• Police Reports, September 7-22, 2015

  • Traffic Signs Posted For Bicycling Safety

    The town has posted a series of yellow and black traffic signs along various town roads that are popular bicycling routes informing motorists that state law requires motor vehicles to keep at least three feet away from cyclists when passing bicycles. The nonprofit Sound Cyclists Bicycle Club donated 32 such signs to the town for posting on town roads that are frequented by bicyclists.

  • Residents Invited To Take Community Center Survey, Attend Forums

    Residents have roughly two weeks to take an online Newtown Community Center Commission survey that will remain active until October 10. Commission Co-Chair Andy Clure is hoping all town residents will take the anonymous eight-question poll, which should take about five minutes. In addition to seeking input from residents through the survey, Mr Clure would like residents to consider attending one of four upcoming public forums. Attendees will be invited to engage commission members in discussion about community center planning, to date. The first forum is scheduled for September 24 at Edmond Town Hall.

  • Police Urge Deterrents To ‘Crimes of Opportunity’

    On the afternoon of Saturday, September 5, police received reports that forced entries had been made into five locked, unattended motor vehicles that were parked at Dickinson park. Police have said that after breaking windows on the five vehicles at the Elm Drive park, the unknown thief or thieves stole wallets, purses, and pocketbooks which had been left inside the autos. In light of those thefts, Police Chief Michael Kehoe is urging residents to take steps to deter such incidents.

  • NSSF Receives Federal Grant For Safety Drive

    (AP) The gun industry’s Newtown-based national trade association and lobbying organization has received a $2.4 million federal grant to promote gun locks and firearm safety, an award the group says is its first under the administration of President Barack Obama. For the National Shooting Sports Foundation, which became a regular object of protests following 12/14, the grant is an indication NSSF is beginning to come in from the cold, says the Associated Press.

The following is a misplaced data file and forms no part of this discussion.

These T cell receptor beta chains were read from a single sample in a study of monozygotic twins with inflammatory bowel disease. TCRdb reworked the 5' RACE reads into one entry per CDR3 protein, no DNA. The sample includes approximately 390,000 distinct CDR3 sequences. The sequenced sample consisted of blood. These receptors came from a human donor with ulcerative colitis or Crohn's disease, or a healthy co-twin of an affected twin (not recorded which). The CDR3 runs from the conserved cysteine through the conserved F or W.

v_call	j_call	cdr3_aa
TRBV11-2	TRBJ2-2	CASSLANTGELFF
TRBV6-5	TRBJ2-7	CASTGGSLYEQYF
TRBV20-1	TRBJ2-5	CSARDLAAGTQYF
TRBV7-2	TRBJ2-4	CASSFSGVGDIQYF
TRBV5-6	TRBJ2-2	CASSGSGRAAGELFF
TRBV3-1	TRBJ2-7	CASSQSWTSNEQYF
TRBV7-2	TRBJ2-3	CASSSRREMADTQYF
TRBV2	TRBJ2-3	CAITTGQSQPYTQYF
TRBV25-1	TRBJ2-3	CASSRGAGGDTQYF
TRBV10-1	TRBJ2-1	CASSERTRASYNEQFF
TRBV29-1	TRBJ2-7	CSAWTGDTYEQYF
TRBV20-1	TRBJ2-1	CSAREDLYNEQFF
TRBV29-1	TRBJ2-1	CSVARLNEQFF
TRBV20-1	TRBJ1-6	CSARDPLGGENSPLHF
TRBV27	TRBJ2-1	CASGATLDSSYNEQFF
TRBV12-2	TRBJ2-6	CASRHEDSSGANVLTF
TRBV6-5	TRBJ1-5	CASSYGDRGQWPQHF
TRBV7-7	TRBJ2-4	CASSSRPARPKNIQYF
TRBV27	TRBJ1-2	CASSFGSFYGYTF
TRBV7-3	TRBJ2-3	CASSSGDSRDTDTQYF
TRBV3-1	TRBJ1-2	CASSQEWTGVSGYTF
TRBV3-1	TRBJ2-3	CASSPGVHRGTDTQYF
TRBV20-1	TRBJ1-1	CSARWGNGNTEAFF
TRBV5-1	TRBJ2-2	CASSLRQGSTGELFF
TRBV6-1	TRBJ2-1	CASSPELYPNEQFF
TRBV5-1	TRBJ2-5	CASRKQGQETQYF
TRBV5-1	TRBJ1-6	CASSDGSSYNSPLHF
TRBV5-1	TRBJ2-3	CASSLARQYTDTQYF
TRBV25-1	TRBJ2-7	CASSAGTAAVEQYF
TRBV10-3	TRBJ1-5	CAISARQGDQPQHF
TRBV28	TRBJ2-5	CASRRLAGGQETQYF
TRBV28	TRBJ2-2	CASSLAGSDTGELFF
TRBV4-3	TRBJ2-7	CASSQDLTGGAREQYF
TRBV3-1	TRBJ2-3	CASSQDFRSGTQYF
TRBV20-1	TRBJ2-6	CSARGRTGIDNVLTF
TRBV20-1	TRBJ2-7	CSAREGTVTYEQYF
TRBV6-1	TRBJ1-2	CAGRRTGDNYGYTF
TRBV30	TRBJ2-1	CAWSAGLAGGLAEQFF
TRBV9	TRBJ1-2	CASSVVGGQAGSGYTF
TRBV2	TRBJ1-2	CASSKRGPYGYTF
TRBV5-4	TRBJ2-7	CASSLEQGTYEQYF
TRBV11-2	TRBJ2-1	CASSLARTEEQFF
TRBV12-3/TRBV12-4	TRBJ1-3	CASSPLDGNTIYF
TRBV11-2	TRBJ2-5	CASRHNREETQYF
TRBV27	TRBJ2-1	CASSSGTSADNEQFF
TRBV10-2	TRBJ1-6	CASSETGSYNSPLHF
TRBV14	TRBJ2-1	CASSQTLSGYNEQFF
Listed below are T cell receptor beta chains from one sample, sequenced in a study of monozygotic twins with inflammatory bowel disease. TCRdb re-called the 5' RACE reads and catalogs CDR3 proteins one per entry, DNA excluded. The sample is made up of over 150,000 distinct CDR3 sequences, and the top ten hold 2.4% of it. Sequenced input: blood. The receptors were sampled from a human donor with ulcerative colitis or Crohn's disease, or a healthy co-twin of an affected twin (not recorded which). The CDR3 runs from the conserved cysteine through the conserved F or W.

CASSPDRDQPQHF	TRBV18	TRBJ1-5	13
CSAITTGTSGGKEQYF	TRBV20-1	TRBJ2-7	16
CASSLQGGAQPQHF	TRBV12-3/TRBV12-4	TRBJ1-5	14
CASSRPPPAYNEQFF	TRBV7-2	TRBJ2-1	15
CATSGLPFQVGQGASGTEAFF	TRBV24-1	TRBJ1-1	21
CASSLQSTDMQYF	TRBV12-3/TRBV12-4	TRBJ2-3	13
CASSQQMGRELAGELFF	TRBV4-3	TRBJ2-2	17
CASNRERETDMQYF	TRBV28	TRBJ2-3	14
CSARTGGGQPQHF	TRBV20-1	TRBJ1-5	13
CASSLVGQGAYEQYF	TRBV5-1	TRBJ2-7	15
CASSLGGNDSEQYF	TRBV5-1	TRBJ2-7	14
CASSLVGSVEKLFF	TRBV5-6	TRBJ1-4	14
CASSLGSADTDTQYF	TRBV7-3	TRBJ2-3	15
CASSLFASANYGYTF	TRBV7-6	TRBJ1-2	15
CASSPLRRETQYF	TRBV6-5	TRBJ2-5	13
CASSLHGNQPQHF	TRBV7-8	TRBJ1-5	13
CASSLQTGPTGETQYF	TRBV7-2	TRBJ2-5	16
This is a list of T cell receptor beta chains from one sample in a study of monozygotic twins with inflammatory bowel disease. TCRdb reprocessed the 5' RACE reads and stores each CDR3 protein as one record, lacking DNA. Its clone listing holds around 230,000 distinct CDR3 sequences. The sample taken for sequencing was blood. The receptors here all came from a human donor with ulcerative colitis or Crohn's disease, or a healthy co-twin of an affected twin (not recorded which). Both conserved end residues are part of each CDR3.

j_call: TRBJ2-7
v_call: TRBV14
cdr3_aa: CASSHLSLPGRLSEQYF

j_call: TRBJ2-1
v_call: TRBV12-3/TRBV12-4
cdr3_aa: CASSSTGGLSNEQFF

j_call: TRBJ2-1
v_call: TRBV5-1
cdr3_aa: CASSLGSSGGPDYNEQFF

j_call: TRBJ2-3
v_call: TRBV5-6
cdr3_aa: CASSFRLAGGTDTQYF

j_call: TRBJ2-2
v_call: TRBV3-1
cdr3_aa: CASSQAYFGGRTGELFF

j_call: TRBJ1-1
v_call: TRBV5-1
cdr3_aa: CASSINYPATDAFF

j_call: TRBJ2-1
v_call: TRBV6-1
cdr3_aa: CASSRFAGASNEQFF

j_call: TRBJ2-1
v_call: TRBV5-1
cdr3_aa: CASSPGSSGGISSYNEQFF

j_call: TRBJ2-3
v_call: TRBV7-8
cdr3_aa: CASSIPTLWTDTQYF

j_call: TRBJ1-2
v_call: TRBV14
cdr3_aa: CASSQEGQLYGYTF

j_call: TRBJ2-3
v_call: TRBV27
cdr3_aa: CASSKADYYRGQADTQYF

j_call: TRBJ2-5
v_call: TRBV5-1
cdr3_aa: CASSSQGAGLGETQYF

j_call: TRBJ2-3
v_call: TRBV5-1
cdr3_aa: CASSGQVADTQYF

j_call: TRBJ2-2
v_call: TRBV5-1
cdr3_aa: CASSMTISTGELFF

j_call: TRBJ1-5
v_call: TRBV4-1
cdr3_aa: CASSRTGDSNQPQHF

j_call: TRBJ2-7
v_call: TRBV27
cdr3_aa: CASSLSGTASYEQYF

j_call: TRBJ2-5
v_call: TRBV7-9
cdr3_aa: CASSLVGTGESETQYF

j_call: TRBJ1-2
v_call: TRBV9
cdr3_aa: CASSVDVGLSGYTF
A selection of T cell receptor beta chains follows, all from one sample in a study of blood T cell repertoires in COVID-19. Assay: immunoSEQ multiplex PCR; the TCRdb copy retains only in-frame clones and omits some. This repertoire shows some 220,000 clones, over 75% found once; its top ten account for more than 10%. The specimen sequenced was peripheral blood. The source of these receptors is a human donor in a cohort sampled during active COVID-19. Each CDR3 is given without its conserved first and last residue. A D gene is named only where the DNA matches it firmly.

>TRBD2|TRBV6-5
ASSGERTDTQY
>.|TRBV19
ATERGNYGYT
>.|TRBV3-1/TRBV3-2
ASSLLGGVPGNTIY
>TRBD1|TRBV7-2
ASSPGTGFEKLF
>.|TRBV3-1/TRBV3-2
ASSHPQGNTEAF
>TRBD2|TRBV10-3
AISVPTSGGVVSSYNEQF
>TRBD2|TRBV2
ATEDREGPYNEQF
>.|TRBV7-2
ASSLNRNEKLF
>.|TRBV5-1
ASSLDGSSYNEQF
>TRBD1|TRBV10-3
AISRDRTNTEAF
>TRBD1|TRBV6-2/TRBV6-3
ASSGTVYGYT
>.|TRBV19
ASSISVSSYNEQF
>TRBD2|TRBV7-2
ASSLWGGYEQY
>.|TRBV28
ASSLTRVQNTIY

• Review Begins For Rand-Whitney Factory Expansion

    The Inland-Wetlands Commission (IWC) has started its environmental review of a proposal to greatly expand the size of an industrial building on Schoolhouse Hill Road. IWC members recently began their review of Rand-Whitney Container Newtown’s LLC’s proposal to increase its 127,500-square-foot factory at 32 Schoolhouse Hill Road to 308,000 square feet. The firm is seeking the expansion project to modernize its corrugated cardboard container manufacturing process. As part of the project, the firm proposes relocating and reconfiguring the intersection of Schoolhouse Hill Road and Edmond Road to improve traffic safety in the area.

  • Safety Experts Question Classroom Barricade Devices

    A nationwide push allowing schools to buy portable barricade devices they can set up if an active shooter enters their building has school security and fire experts questioning whether they're really safe.Those opposed to the devices say they're complicated to install under stress and could lead to dangerous unintended consequences - including blocking authorities from an attacker inside a classroom. "Unlisted, unlabeled, and untested," said a July report by Ohio's building codes board critical of the devices. The devices have gained popularity in the wake of the Virginia Tech and Sandy Hook massacres and a 2012 shooting in the Cleveland suburb of Chardon that killed three students.

  • Annual Forum Will Feature Finance Board Candidates

    Continuing an annual tradition, The Newtown Bee is again planning to host a Candidates Forum, October 20, from 7 to 9 pm, in the Edmond Town Hall Theatre. This year, the forum will introduce the local slate of candidates for the Board of Finance. The event will include an informal meet and greet in the Town Hall lobby from 7 to 7:30, with the forum commencing at 7:30 on the main stage. The event is free and residents are encouraged to attend. Residents are also invited to submit questions to The Bee, to be posed to the candidates the evening of the forum.

  • Hawleyville Retail Project Progresses, With Wetlands Approval

    Following their review of development plans for a proposed commercial center in Hawleyville, Inland Wetlands Commission (IWC) members have approved a wetlands/watercourses protection permit for the project. On September 8, IWC members approved the permit for Walter Kilcourse of New Milford for an approximately 4,400-square-foot retail center on an undeveloped 1.12-acre site at 149 Mt Pleasant Road. The project, known as Pogond Brook Plaza, would be built on the south side of Mt Pleasant Road, just east of Newtown Power Equipment, Inc. The property lies in a B-2 (Business) zone.

  • School Board Approves A Capital Spending Plan

    The Board of Education approved its Capital Improvement Plan (CIP) Tuesday, September 15, with the addition of a $1.62 million Hawley Elementary School boiler project. The project was added to the fourth year of the five-year spending plan. The CIP was first presented to the school board August 18 by CIP/Finance/Facilities Committee member Kathy Hamilton, who explained changes to the board’s proposed CIP for 2016 through 2021.